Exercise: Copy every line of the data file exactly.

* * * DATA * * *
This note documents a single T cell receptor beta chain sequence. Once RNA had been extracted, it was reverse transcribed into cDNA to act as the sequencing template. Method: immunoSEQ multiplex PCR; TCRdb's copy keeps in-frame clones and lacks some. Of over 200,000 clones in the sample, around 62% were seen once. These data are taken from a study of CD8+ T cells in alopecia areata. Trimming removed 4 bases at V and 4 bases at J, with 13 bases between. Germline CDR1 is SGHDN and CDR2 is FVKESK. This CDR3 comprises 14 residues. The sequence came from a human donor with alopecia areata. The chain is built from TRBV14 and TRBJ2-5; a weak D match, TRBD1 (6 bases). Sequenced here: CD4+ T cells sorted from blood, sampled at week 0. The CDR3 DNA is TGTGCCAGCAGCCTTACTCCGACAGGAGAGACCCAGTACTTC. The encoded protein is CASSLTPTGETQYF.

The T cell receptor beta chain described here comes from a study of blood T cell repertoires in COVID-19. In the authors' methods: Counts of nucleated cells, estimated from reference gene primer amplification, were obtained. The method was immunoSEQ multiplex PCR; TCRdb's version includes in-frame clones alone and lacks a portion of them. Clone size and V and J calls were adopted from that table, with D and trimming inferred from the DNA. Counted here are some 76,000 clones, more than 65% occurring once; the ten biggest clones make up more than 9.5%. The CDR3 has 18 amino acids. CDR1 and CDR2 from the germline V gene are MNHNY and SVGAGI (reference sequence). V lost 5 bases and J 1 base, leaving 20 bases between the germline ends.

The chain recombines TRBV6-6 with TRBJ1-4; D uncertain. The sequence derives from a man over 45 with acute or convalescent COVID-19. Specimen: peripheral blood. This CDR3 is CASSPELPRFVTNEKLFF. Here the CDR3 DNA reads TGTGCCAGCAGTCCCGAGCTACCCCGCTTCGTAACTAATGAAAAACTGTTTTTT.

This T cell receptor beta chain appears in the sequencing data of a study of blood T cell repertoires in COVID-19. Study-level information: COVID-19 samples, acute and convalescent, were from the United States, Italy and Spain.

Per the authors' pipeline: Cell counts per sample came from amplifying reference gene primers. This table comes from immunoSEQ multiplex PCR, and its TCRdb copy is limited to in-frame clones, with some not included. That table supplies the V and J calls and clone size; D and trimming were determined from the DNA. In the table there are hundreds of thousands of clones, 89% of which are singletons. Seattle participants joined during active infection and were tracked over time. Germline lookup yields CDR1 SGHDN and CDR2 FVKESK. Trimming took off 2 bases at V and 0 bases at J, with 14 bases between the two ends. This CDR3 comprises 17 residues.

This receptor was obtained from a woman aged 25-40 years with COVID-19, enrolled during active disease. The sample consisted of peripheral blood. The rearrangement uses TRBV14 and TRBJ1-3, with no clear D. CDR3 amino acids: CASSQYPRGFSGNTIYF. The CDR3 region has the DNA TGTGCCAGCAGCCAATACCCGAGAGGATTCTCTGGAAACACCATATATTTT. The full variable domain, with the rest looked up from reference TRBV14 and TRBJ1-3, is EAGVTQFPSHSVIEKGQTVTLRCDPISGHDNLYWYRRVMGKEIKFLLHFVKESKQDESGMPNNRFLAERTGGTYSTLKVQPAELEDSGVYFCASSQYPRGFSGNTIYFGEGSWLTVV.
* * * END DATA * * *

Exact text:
This note documents a single T cell receptor beta chain sequence. Once RNA had been extracted, it was reverse transcribed into cDNA to act as the sequencing template. Method: immunoSEQ multiplex PCR; TCRdb's copy keeps in-frame clones and lacks some. Of over 200,000 clones in the sample, around 62% were seen once. These data are taken from a study of CD8+ T cells in alopecia areata. Trimming removed 4 bases at V and 4 bases at J, with 13 bases between. Germline CDR1 is SGHDN and CDR2 is FVKESK. This CDR3 comprises 14 residues. The sequence came from a human donor with alopecia areata. The chain is built from TRBV14 and TRBJ2-5; a weak D match, TRBD1 (6 bases). Sequenced here: CD4+ T cells sorted from blood, sampled at week 0. The CDR3 DNA is TGTGCCAGCAGCCTTACTCCGACAGGAGAGACCCAGTACTTC. The encoded protein is CASSLTPTGETQYF.

The T cell receptor beta chain described here comes from a study of blood T cell repertoires in COVID-19. In the authors' methods: Counts of nucleated cells, estimated from reference gene primer amplification, were obtained. The method was immunoSEQ multiplex PCR; TCRdb's version includes in-frame clones alone and lacks a portion of them. Clone size and V and J calls were adopted from that table, with D and trimming inferred from the DNA. Counted here are some 76,000 clones, more than 65% occurring once; the ten biggest clones make up more than 9.5%. The CDR3 has 18 amino acids. CDR1 and CDR2 from the germline V gene are MNHNY and SVGAGI (reference sequence). V lost 5 bases and J 1 base, leaving 20 bases between the germline ends.

The chain recombines TRBV6-6 with TRBJ1-4; D uncertain. The sequence derives from a man over 45 with acute or convalescent COVID-19. Specimen: peripheral blood. This CDR3 is CASSPELPRFVTNEKLFF. Here the CDR3 DNA reads TGTGCCAGCAGTCCCGAGCTACCCCGCTTCGTAACTAATGAAAAACTGTTTTTT.

This T cell receptor beta chain appears in the sequencing data of a study of blood T cell repertoires in COVID-19. Study-level information: COVID-19 samples, acute and convalescent, were from the United States, Italy and Spain.

Per the authors' pipeline: Cell counts per sample came from amplifying reference gene primers. This table comes from immunoSEQ multiplex PCR, and its TCRdb copy is limited to in-frame clones, with some not included. That table supplies the V and J calls and clone size; D and trimming were determined from the DNA. In the table there are hundreds of thousands of clones, 89% of which are singletons. Seattle participants joined during active infection and were tracked over time. Germline lookup yields CDR1 SGHDN and CDR2 FVKESK. Trimming took off 2 bases at V and 0 bases at J, with 14 bases between the two ends. This CDR3 comprises 17 residues.

This receptor was obtained from a woman aged 25-40 years with COVID-19, enrolled during active disease. The sample consisted of peripheral blood. The rearrangement uses TRBV14 and TRBJ1-3, with no clear D. CDR3 amino acids: CASSQYPRGFSGNTIYF. The CDR3 region has the DNA TGTGCCAGCAGCCAATACCCGAGAGGATTCTCTGGAAACACCATATATTTT. The full variable domain, with the rest looked up from reference TRBV14 and TRBJ1-3, is EAGVTQFPSHSVIEKGQTVTLRCDPISGHDNLYWYRRVMGKEIKFLLHFVKESKQDESGMPNNRFLAERTGGTYSTLKVQPAELEDSGVYFCASSQYPRGFSGNTIYFGEGSWLTVV.